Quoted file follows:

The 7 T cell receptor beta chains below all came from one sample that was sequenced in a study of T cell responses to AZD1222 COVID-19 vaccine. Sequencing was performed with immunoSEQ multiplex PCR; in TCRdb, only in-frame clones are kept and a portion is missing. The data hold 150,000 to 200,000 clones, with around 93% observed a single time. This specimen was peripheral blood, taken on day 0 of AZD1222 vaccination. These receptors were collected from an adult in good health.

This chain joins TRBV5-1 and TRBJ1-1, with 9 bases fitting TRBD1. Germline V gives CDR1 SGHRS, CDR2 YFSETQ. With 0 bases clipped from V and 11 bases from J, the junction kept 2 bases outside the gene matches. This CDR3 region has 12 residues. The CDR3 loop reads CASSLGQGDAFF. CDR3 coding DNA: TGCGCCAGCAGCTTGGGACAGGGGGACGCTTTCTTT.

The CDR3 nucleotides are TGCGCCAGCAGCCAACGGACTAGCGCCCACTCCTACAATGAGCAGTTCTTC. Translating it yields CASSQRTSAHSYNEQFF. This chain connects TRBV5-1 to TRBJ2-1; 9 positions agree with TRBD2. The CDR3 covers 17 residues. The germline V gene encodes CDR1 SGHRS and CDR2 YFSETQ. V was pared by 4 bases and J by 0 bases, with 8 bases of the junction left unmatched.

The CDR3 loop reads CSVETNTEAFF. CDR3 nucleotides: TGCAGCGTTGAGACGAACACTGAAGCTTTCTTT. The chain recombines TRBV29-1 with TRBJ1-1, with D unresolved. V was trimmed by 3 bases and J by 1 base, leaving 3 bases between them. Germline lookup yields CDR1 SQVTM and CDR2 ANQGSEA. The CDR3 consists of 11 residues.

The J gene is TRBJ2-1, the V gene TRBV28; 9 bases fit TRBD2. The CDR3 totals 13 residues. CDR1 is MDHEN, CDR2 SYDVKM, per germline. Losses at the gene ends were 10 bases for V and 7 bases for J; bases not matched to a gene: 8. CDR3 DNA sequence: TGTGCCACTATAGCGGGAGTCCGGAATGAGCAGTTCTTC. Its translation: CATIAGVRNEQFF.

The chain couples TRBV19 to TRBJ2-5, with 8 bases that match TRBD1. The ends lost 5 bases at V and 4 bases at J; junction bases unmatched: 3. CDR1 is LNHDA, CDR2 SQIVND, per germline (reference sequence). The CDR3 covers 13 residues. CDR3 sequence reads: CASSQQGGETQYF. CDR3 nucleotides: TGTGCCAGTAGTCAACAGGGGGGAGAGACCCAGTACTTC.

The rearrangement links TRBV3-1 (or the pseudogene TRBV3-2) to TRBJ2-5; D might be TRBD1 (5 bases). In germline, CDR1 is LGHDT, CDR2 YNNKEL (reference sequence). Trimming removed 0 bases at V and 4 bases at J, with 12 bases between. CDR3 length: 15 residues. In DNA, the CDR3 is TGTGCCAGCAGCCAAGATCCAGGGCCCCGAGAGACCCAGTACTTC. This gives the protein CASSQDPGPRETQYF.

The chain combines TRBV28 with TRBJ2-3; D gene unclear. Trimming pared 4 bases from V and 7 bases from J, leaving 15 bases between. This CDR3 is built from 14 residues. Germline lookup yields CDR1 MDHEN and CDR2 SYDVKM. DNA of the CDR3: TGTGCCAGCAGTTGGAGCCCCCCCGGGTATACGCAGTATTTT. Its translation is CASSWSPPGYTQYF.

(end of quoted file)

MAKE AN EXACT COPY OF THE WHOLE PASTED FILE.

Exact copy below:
The 7 T cell receptor beta chains below all came from one sample that was sequenced in a study of T cell responses to AZD1222 COVID-19 vaccine. Sequencing was performed with immunoSEQ multiplex PCR; in TCRdb, only in-frame clones are kept and a portion is missing. The data hold 150,000 to 200,000 clones, with around 93% observed a single time. This specimen was peripheral blood, taken on day 0 of AZD1222 vaccination. These receptors were collected from an adult in good health.

This chain joins TRBV5-1 and TRBJ1-1, with 9 bases fitting TRBD1. Germline V gives CDR1 SGHRS, CDR2 YFSETQ. With 0 bases clipped from V and 11 bases from J, the junction kept 2 bases outside the gene matches. This CDR3 region has 12 residues. The CDR3 loop reads CASSLGQGDAFF. CDR3 coding DNA: TGCGCCAGCAGCTTGGGACAGGGGGACGCTTTCTTT.

The CDR3 nucleotides are TGCGCCAGCAGCCAACGGACTAGCGCCCACTCCTACAATGAGCAGTTCTTC. Translating it yields CASSQRTSAHSYNEQFF. This chain connects TRBV5-1 to TRBJ2-1; 9 positions agree with TRBD2. The CDR3 covers 17 residues. The germline V gene encodes CDR1 SGHRS and CDR2 YFSETQ. V was pared by 4 bases and J by 0 bases, with 8 bases of the junction left unmatched.

The CDR3 loop reads CSVETNTEAFF. CDR3 nucleotides: TGCAGCGTTGAGACGAACACTGAAGCTTTCTTT. The chain recombines TRBV29-1 with TRBJ1-1, with D unresolved. V was trimmed by 3 bases and J by 1 base, leaving 3 bases between them. Germline lookup yields CDR1 SQVTM and CDR2 ANQGSEA. The CDR3 consists of 11 residues.

The J gene is TRBJ2-1, the V gene TRBV28; 9 bases fit TRBD2. The CDR3 totals 13 residues. CDR1 is MDHEN, CDR2 SYDVKM, per germline. Losses at the gene ends were 10 bases for V and 7 bases for J; bases not matched to a gene: 8. CDR3 DNA sequence: TGTGCCACTATAGCGGGAGTCCGGAATGAGCAGTTCTTC. Its translation: CATIAGVRNEQFF.

The chain couples TRBV19 to TRBJ2-5, with 8 bases that match TRBD1. The ends lost 5 bases at V and 4 bases at J; junction bases unmatched: 3. CDR1 is LNHDA, CDR2 SQIVND, per germline (reference sequence). The CDR3 covers 13 residues. CDR3 sequence reads: CASSQQGGETQYF. CDR3 nucleotides: TGTGCCAGTAGTCAACAGGGGGGAGAGACCCAGTACTTC.

The rearrangement links TRBV3-1 (or the pseudogene TRBV3-2) to TRBJ2-5; D might be TRBD1 (5 bases). In germline, CDR1 is LGHDT, CDR2 YNNKEL (reference sequence). Trimming removed 0 bases at V and 4 bases at J, with 12 bases between. CDR3 length: 15 residues. In DNA, the CDR3 is TGTGCCAGCAGCCAAGATCCAGGGCCCCGAGAGACCCAGTACTTC. This gives the protein CASSQDPGPRETQYF.

The chain combines TRBV28 with TRBJ2-3; D gene unclear. Trimming pared 4 bases from V and 7 bases from J, leaving 15 bases between. This CDR3 is built from 14 residues. Germline lookup yields CDR1 MDHEN and CDR2 SYDVKM. DNA of the CDR3: TGTGCCAGCAGTTGGAGCCCCCCCGGGTATACGCAGTATTTT. Its translation is CASSWSPPGYTQYF.